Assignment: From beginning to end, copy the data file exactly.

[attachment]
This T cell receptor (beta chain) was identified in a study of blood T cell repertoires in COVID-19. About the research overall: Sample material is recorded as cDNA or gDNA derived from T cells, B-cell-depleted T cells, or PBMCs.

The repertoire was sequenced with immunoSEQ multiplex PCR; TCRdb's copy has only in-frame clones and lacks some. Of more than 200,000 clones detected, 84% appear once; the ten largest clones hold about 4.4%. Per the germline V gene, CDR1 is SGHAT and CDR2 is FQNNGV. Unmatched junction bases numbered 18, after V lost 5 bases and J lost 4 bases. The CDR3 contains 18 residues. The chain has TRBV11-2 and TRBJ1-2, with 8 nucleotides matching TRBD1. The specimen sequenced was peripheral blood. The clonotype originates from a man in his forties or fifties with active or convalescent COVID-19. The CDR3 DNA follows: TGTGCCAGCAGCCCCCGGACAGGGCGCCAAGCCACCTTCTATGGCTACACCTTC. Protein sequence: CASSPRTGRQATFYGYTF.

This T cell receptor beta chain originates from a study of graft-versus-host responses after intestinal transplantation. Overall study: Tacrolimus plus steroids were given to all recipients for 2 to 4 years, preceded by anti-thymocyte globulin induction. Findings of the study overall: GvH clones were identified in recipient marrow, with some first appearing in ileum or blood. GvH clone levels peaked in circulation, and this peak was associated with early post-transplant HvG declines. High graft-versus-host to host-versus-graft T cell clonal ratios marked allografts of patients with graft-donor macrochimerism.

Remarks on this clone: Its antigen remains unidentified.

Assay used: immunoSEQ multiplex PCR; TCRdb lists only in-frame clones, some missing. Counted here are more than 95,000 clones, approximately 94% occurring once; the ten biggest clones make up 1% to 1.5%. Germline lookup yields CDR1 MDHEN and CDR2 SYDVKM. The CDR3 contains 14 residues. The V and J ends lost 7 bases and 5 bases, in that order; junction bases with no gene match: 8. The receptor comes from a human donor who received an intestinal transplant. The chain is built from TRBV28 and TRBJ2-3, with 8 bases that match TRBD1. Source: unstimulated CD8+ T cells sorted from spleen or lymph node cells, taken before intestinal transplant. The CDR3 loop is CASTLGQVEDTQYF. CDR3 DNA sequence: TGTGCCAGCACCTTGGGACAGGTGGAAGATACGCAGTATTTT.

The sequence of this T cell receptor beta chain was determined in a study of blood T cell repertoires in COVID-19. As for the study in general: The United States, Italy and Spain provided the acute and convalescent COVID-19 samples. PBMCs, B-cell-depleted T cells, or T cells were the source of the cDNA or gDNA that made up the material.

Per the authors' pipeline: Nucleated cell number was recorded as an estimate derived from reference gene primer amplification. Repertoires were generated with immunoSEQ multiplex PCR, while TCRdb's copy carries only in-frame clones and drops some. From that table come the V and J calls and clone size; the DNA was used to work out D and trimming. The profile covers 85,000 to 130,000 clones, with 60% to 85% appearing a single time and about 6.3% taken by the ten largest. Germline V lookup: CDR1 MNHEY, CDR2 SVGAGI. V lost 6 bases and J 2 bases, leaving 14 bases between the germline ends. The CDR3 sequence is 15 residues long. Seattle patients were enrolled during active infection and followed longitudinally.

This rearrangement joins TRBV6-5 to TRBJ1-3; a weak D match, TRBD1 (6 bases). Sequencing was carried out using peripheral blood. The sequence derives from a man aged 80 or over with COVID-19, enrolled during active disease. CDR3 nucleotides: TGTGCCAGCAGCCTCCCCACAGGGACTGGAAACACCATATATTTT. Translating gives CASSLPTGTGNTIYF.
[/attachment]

This T cell receptor (beta chain) was identified in a study of blood T cell repertoires in COVID-19. About the research overall: Sample material is recorded as cDNA or gDNA derived from T cells, B-cell-depleted T cells, or PBMCs.

The repertoire was sequenced with immunoSEQ multiplex PCR; TCRdb's copy has only in-frame clones and lacks some. Of more than 200,000 clones detected, 84% appear once; the ten largest clones hold about 4.4%. Per the germline V gene, CDR1 is SGHAT and CDR2 is FQNNGV. Unmatched junction bases numbered 18, after V lost 5 bases and J lost 4 bases. The CDR3 contains 18 residues. The chain has TRBV11-2 and TRBJ1-2, with 8 nucleotides matching TRBD1. The specimen sequenced was peripheral blood. The clonotype originates from a man in his forties or fifties with active or convalescent COVID-19. The CDR3 DNA follows: TGTGCCAGCAGCCCCCGGACAGGGCGCCAAGCCACCTTCTATGGCTACACCTTC. Protein sequence: CASSPRTGRQATFYGYTF.

This T cell receptor beta chain originates from a study of graft-versus-host responses after intestinal transplantation. Overall study: Tacrolimus plus steroids were given to all recipients for 2 to 4 years, preceded by anti-thymocyte globulin induction. Findings of the study overall: GvH clones were identified in recipient marrow, with some first appearing in ileum or blood. GvH clone levels peaked in circulation, and this peak was associated with early post-transplant HvG declines. High graft-versus-host to host-versus-graft T cell clonal ratios marked allografts of patients with graft-donor macrochimerism.

Remarks on this clone: Its antigen remains unidentified.

Assay used: immunoSEQ multiplex PCR; TCRdb lists only in-frame clones, some missing. Counted here are more than 95,000 clones, approximately 94% occurring once; the ten biggest clones make up 1% to 1.5%. Germline lookup yields CDR1 MDHEN and CDR2 SYDVKM. The CDR3 contains 14 residues. The V and J ends lost 7 bases and 5 bases, in that order; junction bases with no gene match: 8. The receptor comes from a human donor who received an intestinal transplant. The chain is built from TRBV28 and TRBJ2-3, with 8 bases that match TRBD1. Source: unstimulated CD8+ T cells sorted from spleen or lymph node cells, taken before intestinal transplant. The CDR3 loop is CASTLGQVEDTQYF. CDR3 DNA sequence: TGTGCCAGCACCTTGGGACAGGTGGAAGATACGCAGTATTTT.

The sequence of this T cell receptor beta chain was determined in a study of blood T cell repertoires in COVID-19. As for the study in general: The United States, Italy and Spain provided the acute and convalescent COVID-19 samples. PBMCs, B-cell-depleted T cells, or T cells were the source of the cDNA or gDNA that made up the material.

Per the authors' pipeline: Nucleated cell number was recorded as an estimate derived from reference gene primer amplification. Repertoires were generated with immunoSEQ multiplex PCR, while TCRdb's copy carries only in-frame clones and drops some. From that table come the V and J calls and clone size; the DNA was used to work out D and trimming. The profile covers 85,000 to 130,000 clones, with 60% to 85% appearing a single time and about 6.3% taken by the ten largest. Germline V lookup: CDR1 MNHEY, CDR2 SVGAGI. V lost 6 bases and J 2 bases, leaving 14 bases between the germline ends. The CDR3 sequence is 15 residues long. Seattle patients were enrolled during active infection and followed longitudinally.

This rearrangement joins TRBV6-5 to TRBJ1-3; a weak D match, TRBD1 (6 bases). Sequencing was carried out using peripheral blood. The sequence derives from a man aged 80 or over with COVID-19, enrolled during active disease. CDR3 nucleotides: TGTGCCAGCAGCCTCCCCACAGGGACTGGAAACACCATATATTTT. Translating gives CASSLPTGTGNTIYF.